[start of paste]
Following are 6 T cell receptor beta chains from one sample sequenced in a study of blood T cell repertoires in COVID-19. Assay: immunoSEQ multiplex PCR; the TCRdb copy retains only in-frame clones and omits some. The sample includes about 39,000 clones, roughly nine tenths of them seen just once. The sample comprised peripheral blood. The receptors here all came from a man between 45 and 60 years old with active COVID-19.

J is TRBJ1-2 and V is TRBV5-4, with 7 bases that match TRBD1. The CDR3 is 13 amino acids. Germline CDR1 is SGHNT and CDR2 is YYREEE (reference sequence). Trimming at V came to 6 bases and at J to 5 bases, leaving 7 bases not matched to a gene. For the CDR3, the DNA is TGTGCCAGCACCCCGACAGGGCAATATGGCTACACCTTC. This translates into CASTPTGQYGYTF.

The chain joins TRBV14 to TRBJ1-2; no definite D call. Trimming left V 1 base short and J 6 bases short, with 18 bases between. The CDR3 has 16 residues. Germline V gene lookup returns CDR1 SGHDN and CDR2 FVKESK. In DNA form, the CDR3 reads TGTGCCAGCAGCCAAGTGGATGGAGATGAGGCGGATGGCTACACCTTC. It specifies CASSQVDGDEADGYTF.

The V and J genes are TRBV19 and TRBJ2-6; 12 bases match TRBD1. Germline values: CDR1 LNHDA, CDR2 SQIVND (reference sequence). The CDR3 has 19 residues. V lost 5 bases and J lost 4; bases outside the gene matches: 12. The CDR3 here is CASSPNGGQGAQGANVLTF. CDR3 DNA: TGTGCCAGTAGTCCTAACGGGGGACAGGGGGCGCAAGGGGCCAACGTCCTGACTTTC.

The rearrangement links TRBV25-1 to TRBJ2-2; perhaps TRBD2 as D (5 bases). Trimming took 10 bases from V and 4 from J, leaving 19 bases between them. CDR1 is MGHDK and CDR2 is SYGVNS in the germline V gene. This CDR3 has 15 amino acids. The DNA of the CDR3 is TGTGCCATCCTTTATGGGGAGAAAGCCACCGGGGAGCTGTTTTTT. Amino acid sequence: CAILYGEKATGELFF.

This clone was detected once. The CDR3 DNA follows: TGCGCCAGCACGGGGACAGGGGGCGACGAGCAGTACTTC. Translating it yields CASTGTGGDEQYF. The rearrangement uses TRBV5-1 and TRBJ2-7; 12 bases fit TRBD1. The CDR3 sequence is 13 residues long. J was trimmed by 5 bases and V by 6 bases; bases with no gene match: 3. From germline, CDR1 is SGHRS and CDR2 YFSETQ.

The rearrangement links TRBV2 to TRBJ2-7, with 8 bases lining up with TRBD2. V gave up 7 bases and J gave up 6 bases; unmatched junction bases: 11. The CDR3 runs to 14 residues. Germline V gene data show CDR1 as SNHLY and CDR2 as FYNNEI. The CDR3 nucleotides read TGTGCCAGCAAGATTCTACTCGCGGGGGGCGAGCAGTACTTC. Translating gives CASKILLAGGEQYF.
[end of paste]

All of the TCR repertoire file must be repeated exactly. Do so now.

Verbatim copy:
Following are 6 T cell receptor beta chains from one sample sequenced in a study of blood T cell repertoires in COVID-19. Assay: immunoSEQ multiplex PCR; the TCRdb copy retains only in-frame clones and omits some. The sample includes about 39,000 clones, roughly nine tenths of them seen just once. The sample comprised peripheral blood. The receptors here all came from a man between 45 and 60 years old with active COVID-19.

J is TRBJ1-2 and V is TRBV5-4, with 7 bases that match TRBD1. The CDR3 is 13 amino acids. Germline CDR1 is SGHNT and CDR2 is YYREEE (reference sequence). Trimming at V came to 6 bases and at J to 5 bases, leaving 7 bases not matched to a gene. For the CDR3, the DNA is TGTGCCAGCACCCCGACAGGGCAATATGGCTACACCTTC. This translates into CASTPTGQYGYTF.

The chain joins TRBV14 to TRBJ1-2; no definite D call. Trimming left V 1 base short and J 6 bases short, with 18 bases between. The CDR3 has 16 residues. Germline V gene lookup returns CDR1 SGHDN and CDR2 FVKESK. In DNA form, the CDR3 reads TGTGCCAGCAGCCAAGTGGATGGAGATGAGGCGGATGGCTACACCTTC. It specifies CASSQVDGDEADGYTF.

The V and J genes are TRBV19 and TRBJ2-6; 12 bases match TRBD1. Germline values: CDR1 LNHDA, CDR2 SQIVND (reference sequence). The CDR3 has 19 residues. V lost 5 bases and J lost 4; bases outside the gene matches: 12. The CDR3 here is CASSPNGGQGAQGANVLTF. CDR3 DNA: TGTGCCAGTAGTCCTAACGGGGGACAGGGGGCGCAAGGGGCCAACGTCCTGACTTTC.

The rearrangement links TRBV25-1 to TRBJ2-2; perhaps TRBD2 as D (5 bases). Trimming took 10 bases from V and 4 from J, leaving 19 bases between them. CDR1 is MGHDK and CDR2 is SYGVNS in the germline V gene. This CDR3 has 15 amino acids. The DNA of the CDR3 is TGTGCCATCCTTTATGGGGAGAAAGCCACCGGGGAGCTGTTTTTT. Amino acid sequence: CAILYGEKATGELFF.

This clone was detected once. The CDR3 DNA follows: TGCGCCAGCACGGGGACAGGGGGCGACGAGCAGTACTTC. Translating it yields CASTGTGGDEQYF. The rearrangement uses TRBV5-1 and TRBJ2-7; 12 bases fit TRBD1. The CDR3 sequence is 13 residues long. J was trimmed by 5 bases and V by 6 bases; bases with no gene match: 3. From germline, CDR1 is SGHRS and CDR2 YFSETQ.

The rearrangement links TRBV2 to TRBJ2-7, with 8 bases lining up with TRBD2. V gave up 7 bases and J gave up 6 bases; unmatched junction bases: 11. The CDR3 runs to 14 residues. Germline V gene data show CDR1 as SNHLY and CDR2 as FYNNEI. The CDR3 nucleotides read TGTGCCAGCAAGATTCTACTCGCGGGGGGCGAGCAGTACTTC. Translating gives CASKILLAGGEQYF.